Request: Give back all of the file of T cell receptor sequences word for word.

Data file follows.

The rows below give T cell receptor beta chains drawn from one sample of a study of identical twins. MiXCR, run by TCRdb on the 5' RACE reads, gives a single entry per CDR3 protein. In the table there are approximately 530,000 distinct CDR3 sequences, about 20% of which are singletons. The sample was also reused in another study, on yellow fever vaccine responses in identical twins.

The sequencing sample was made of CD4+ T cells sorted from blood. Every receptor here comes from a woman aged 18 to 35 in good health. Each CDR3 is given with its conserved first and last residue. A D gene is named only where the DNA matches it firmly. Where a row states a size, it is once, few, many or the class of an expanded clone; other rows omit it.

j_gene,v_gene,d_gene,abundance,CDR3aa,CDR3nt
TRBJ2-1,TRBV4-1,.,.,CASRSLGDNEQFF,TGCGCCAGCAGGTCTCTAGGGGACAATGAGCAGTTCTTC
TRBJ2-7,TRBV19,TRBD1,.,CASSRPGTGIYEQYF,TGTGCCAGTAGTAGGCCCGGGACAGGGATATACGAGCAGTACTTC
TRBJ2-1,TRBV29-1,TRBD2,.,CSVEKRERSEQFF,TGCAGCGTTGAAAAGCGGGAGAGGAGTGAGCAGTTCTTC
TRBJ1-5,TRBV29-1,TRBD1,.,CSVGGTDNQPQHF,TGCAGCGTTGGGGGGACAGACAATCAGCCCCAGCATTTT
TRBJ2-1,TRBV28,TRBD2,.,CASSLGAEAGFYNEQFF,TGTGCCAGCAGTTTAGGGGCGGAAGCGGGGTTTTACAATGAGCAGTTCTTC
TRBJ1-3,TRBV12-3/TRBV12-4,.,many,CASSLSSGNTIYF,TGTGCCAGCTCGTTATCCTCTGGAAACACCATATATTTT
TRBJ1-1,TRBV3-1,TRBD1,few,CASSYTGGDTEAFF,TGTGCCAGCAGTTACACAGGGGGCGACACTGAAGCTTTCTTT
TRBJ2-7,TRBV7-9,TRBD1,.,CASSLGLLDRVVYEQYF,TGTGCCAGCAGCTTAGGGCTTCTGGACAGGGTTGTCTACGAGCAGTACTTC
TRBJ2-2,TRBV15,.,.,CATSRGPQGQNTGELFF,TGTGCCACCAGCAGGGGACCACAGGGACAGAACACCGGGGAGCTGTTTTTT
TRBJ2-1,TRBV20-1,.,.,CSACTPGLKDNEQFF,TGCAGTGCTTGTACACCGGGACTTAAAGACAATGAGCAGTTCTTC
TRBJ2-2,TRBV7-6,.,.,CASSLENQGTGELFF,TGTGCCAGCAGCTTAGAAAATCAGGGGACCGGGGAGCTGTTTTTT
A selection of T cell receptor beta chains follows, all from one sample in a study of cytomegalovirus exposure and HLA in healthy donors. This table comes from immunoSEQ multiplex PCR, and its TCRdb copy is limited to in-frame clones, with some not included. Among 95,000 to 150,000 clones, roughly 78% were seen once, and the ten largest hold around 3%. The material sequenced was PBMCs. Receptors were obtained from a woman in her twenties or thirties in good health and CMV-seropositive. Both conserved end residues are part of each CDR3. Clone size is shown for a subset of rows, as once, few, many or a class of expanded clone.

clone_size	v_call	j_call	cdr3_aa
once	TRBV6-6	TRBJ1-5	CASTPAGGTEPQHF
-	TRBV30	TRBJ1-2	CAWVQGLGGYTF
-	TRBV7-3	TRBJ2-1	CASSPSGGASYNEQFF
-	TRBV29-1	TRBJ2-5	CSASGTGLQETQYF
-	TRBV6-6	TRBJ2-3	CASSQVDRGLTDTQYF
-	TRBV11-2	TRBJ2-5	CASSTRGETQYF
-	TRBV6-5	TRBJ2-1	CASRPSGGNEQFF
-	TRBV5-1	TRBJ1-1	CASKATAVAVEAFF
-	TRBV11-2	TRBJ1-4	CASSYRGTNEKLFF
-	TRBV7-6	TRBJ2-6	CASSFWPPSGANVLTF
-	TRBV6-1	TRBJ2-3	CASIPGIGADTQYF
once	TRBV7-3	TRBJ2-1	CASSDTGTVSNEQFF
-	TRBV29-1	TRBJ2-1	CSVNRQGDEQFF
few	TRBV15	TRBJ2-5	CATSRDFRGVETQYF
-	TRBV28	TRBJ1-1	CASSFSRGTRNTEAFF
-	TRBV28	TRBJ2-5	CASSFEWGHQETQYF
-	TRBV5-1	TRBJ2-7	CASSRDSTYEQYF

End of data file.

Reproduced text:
The rows below give T cell receptor beta chains drawn from one sample of a study of identical twins. MiXCR, run by TCRdb on the 5' RACE reads, gives a single entry per CDR3 protein. In the table there are approximately 530,000 distinct CDR3 sequences, about 20% of which are singletons. The sample was also reused in another study, on yellow fever vaccine responses in identical twins.

The sequencing sample was made of CD4+ T cells sorted from blood. Every receptor here comes from a woman aged 18 to 35 in good health. Each CDR3 is given with its conserved first and last residue. A D gene is named only where the DNA matches it firmly. Where a row states a size, it is once, few, many or the class of an expanded clone; other rows omit it.

j_gene,v_gene,d_gene,abundance,CDR3aa,CDR3nt
TRBJ2-1,TRBV4-1,.,.,CASRSLGDNEQFF,TGCGCCAGCAGGTCTCTAGGGGACAATGAGCAGTTCTTC
TRBJ2-7,TRBV19,TRBD1,.,CASSRPGTGIYEQYF,TGTGCCAGTAGTAGGCCCGGGACAGGGATATACGAGCAGTACTTC
TRBJ2-1,TRBV29-1,TRBD2,.,CSVEKRERSEQFF,TGCAGCGTTGAAAAGCGGGAGAGGAGTGAGCAGTTCTTC
TRBJ1-5,TRBV29-1,TRBD1,.,CSVGGTDNQPQHF,TGCAGCGTTGGGGGGACAGACAATCAGCCCCAGCATTTT
TRBJ2-1,TRBV28,TRBD2,.,CASSLGAEAGFYNEQFF,TGTGCCAGCAGTTTAGGGGCGGAAGCGGGGTTTTACAATGAGCAGTTCTTC
TRBJ1-3,TRBV12-3/TRBV12-4,.,many,CASSLSSGNTIYF,TGTGCCAGCTCGTTATCCTCTGGAAACACCATATATTTT
TRBJ1-1,TRBV3-1,TRBD1,few,CASSYTGGDTEAFF,TGTGCCAGCAGTTACACAGGGGGCGACACTGAAGCTTTCTTT
TRBJ2-7,TRBV7-9,TRBD1,.,CASSLGLLDRVVYEQYF,TGTGCCAGCAGCTTAGGGCTTCTGGACAGGGTTGTCTACGAGCAGTACTTC
TRBJ2-2,TRBV15,.,.,CATSRGPQGQNTGELFF,TGTGCCACCAGCAGGGGACCACAGGGACAGAACACCGGGGAGCTGTTTTTT
TRBJ2-1,TRBV20-1,.,.,CSACTPGLKDNEQFF,TGCAGTGCTTGTACACCGGGACTTAAAGACAATGAGCAGTTCTTC
TRBJ2-2,TRBV7-6,.,.,CASSLENQGTGELFF,TGTGCCAGCAGCTTAGAAAATCAGGGGACCGGGGAGCTGTTTTTT
A selection of T cell receptor beta chains follows, all from one sample in a study of cytomegalovirus exposure and HLA in healthy donors. This table comes from immunoSEQ multiplex PCR, and its TCRdb copy is limited to in-frame clones, with some not included. Among 95,000 to 150,000 clones, roughly 78% were seen once, and the ten largest hold around 3%. The material sequenced was PBMCs. Receptors were obtained from a woman in her twenties or thirties in good health and CMV-seropositive. Both conserved end residues are part of each CDR3. Clone size is shown for a subset of rows, as once, few, many or a class of expanded clone.

clone_size	v_call	j_call	cdr3_aa
once	TRBV6-6	TRBJ1-5	CASTPAGGTEPQHF
-	TRBV30	TRBJ1-2	CAWVQGLGGYTF
-	TRBV7-3	TRBJ2-1	CASSPSGGASYNEQFF
-	TRBV29-1	TRBJ2-5	CSASGTGLQETQYF
-	TRBV6-6	TRBJ2-3	CASSQVDRGLTDTQYF
-	TRBV11-2	TRBJ2-5	CASSTRGETQYF
-	TRBV6-5	TRBJ2-1	CASRPSGGNEQFF
-	TRBV5-1	TRBJ1-1	CASKATAVAVEAFF
-	TRBV11-2	TRBJ1-4	CASSYRGTNEKLFF
-	TRBV7-6	TRBJ2-6	CASSFWPPSGANVLTF
-	TRBV6-1	TRBJ2-3	CASIPGIGADTQYF
once	TRBV7-3	TRBJ2-1	CASSDTGTVSNEQFF
-	TRBV29-1	TRBJ2-1	CSVNRQGDEQFF
few	TRBV15	TRBJ2-5	CATSRDFRGVETQYF
-	TRBV28	TRBJ1-1	CASSFSRGTRNTEAFF
-	TRBV28	TRBJ2-5	CASSFEWGHQETQYF
-	TRBV5-1	TRBJ2-7	CASSRDSTYEQYF